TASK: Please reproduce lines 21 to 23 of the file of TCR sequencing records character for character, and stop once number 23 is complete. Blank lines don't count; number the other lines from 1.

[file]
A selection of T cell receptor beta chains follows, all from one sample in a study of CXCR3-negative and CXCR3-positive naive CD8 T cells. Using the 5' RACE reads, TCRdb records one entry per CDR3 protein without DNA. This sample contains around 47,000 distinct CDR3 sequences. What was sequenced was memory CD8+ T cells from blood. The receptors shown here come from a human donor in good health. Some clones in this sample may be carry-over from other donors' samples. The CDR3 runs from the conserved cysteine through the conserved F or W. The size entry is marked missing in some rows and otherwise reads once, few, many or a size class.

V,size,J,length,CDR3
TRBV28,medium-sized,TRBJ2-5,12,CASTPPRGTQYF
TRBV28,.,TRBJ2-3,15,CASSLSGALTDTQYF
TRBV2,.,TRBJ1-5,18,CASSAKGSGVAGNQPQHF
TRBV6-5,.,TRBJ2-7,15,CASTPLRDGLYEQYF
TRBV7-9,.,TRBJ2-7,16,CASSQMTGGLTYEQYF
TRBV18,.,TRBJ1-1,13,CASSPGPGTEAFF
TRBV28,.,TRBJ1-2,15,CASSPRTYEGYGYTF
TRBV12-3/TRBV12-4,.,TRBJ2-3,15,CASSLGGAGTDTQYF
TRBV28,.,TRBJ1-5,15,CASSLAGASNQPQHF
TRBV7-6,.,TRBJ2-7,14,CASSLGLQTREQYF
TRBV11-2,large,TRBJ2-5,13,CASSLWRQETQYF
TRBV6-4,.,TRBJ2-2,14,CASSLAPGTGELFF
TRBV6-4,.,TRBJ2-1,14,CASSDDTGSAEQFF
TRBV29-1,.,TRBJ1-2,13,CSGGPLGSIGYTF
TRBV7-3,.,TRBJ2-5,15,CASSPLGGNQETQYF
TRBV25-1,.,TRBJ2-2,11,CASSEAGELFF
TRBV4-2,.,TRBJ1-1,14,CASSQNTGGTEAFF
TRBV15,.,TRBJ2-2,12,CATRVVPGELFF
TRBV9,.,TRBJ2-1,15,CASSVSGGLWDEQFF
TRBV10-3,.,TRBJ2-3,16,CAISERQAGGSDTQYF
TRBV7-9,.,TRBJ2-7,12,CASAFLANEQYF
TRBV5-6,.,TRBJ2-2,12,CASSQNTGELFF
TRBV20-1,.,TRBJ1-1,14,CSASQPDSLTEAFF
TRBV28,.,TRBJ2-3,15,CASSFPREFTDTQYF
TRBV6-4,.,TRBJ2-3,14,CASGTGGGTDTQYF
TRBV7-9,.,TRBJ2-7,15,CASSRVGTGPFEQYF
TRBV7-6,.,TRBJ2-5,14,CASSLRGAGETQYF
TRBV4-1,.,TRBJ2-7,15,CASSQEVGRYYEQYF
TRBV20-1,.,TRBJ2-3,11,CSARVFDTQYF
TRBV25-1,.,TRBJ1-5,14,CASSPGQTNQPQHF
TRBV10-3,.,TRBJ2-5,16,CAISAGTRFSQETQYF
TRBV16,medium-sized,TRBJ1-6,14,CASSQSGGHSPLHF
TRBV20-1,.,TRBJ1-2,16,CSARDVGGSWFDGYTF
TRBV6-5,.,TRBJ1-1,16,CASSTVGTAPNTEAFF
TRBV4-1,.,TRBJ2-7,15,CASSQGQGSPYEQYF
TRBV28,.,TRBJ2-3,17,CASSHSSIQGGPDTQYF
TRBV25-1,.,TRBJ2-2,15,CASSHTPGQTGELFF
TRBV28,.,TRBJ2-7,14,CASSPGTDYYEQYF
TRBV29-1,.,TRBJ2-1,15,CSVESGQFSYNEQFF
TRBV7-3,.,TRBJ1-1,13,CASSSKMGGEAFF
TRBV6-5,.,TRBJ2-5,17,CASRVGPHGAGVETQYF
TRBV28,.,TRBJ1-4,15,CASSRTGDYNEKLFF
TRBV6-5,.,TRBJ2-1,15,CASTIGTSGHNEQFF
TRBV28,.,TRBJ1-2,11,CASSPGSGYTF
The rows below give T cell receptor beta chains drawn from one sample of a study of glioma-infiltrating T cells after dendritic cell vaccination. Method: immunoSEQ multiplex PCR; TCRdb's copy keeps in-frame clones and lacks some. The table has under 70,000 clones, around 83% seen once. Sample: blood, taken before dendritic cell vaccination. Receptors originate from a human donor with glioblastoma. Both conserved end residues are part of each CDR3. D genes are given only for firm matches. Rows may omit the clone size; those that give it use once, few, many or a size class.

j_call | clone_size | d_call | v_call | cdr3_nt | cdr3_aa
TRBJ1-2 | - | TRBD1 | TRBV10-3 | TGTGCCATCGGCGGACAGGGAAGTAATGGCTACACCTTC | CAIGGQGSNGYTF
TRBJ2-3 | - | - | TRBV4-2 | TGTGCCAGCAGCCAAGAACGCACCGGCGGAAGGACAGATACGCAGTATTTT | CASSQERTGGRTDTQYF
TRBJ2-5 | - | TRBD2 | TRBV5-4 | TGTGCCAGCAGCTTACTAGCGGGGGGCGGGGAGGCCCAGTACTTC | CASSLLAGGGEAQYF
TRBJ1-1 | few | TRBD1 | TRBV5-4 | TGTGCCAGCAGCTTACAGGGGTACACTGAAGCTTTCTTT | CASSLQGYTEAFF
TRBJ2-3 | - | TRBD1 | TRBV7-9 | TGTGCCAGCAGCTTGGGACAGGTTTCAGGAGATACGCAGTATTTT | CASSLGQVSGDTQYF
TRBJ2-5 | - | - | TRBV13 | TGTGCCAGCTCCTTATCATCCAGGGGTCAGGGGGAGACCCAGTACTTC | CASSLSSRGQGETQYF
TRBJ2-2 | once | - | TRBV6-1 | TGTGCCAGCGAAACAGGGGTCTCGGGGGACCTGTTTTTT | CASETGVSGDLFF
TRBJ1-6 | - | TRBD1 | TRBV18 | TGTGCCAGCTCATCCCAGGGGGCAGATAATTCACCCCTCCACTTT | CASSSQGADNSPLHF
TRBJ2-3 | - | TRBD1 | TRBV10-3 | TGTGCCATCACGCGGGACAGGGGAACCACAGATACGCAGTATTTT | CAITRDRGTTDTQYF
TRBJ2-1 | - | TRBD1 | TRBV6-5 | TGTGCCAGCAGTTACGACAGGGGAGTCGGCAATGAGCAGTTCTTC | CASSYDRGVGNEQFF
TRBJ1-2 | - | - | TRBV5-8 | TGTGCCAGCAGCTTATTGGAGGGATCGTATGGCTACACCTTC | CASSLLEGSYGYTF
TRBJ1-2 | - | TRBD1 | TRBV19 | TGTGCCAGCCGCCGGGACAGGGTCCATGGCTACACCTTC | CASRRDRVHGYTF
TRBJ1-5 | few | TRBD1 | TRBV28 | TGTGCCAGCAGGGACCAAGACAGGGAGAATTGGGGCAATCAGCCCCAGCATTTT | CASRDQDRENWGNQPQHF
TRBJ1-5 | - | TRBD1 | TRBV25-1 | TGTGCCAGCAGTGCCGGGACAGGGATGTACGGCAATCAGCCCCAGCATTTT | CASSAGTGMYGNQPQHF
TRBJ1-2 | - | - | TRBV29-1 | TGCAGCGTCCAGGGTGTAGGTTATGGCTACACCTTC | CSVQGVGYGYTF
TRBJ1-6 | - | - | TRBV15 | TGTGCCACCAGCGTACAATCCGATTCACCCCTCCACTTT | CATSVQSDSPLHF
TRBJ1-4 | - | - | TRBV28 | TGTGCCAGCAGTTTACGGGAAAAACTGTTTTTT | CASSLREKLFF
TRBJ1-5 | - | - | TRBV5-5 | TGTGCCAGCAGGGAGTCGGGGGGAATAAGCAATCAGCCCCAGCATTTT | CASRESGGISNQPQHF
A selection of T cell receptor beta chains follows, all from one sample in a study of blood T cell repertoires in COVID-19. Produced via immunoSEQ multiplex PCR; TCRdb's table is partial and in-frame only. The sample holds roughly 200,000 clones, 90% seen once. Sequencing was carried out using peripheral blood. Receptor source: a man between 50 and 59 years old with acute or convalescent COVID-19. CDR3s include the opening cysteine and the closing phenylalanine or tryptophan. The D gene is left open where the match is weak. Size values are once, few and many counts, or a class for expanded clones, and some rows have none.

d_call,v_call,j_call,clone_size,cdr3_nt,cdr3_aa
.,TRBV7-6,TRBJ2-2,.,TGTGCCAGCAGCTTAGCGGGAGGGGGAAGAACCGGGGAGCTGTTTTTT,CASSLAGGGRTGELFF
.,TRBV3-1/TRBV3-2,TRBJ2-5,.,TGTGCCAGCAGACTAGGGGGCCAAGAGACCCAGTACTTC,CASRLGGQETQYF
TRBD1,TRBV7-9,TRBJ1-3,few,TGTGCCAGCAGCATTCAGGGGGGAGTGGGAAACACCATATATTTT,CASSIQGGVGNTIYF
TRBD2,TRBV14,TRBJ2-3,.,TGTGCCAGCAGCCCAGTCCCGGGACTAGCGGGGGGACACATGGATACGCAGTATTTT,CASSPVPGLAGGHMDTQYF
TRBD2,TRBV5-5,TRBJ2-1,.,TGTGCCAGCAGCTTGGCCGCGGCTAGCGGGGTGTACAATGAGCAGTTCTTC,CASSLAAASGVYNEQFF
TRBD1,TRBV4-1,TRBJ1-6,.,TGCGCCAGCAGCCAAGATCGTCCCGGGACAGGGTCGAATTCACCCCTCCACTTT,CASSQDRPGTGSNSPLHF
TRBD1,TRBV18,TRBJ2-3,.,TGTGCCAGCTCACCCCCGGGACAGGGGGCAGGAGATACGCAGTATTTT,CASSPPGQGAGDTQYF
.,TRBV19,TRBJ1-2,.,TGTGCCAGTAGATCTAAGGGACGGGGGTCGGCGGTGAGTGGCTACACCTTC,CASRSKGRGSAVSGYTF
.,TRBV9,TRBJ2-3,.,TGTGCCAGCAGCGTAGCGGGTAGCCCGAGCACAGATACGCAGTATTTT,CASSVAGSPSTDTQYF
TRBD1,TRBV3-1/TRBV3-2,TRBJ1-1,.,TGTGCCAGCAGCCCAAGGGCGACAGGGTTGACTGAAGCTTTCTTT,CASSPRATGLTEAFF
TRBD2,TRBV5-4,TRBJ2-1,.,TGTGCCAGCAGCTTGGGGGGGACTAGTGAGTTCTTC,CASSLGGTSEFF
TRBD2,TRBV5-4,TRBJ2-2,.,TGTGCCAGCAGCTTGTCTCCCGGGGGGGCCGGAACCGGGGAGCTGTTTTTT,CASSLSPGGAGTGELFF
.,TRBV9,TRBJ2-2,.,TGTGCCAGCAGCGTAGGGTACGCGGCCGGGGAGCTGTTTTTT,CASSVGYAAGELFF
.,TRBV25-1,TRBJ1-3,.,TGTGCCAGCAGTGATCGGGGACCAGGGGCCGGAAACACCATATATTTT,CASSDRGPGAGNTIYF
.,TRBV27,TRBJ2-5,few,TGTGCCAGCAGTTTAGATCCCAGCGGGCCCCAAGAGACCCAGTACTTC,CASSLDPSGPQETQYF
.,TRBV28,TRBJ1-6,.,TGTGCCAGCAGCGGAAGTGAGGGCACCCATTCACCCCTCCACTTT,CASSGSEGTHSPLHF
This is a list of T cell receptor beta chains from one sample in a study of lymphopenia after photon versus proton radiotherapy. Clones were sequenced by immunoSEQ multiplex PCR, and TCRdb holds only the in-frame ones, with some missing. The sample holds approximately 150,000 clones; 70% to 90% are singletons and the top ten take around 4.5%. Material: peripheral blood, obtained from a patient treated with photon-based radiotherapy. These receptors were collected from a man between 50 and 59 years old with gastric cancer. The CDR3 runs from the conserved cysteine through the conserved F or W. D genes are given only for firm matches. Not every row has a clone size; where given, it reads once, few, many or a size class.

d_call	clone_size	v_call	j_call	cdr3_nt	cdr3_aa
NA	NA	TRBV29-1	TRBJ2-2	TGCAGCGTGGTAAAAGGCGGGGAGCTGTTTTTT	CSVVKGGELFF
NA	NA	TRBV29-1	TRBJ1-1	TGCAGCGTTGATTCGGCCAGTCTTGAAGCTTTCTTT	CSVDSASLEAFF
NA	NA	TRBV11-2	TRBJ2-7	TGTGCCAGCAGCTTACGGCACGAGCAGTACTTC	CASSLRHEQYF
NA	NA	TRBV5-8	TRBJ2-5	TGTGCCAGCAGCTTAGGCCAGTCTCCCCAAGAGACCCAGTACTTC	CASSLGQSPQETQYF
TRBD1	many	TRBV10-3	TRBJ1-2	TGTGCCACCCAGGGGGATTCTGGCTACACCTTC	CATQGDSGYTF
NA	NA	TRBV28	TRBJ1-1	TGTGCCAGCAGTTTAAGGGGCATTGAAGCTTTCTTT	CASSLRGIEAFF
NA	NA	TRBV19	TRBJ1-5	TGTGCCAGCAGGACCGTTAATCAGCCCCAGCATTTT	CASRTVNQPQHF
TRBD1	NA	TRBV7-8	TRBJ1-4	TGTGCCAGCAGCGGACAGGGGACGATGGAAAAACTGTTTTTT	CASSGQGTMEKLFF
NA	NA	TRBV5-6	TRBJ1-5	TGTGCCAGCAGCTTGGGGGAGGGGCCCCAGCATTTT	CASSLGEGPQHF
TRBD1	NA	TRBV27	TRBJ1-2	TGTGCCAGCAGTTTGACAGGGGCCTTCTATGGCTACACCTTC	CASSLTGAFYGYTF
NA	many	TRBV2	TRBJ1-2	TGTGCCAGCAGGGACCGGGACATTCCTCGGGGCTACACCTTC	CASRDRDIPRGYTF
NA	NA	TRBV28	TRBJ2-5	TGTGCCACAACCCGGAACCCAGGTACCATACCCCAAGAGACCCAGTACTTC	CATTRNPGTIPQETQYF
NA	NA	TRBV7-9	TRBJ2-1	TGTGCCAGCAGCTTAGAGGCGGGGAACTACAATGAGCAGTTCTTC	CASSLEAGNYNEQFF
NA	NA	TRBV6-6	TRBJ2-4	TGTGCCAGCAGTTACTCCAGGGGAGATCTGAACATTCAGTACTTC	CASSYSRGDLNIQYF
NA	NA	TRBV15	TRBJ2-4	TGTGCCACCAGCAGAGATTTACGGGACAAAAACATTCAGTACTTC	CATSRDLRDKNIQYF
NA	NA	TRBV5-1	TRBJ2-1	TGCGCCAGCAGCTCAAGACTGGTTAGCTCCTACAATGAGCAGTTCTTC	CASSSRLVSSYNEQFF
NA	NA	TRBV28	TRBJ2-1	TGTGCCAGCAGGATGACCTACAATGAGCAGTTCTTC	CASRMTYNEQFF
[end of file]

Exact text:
TRBV9,.,TRBJ2-1,15,CASSVSGGLWDEQFF
TRBV10-3,.,TRBJ2-3,16,CAISERQAGGSDTQYF
TRBV7-9,.,TRBJ2-7,12,CASAFLANEQYF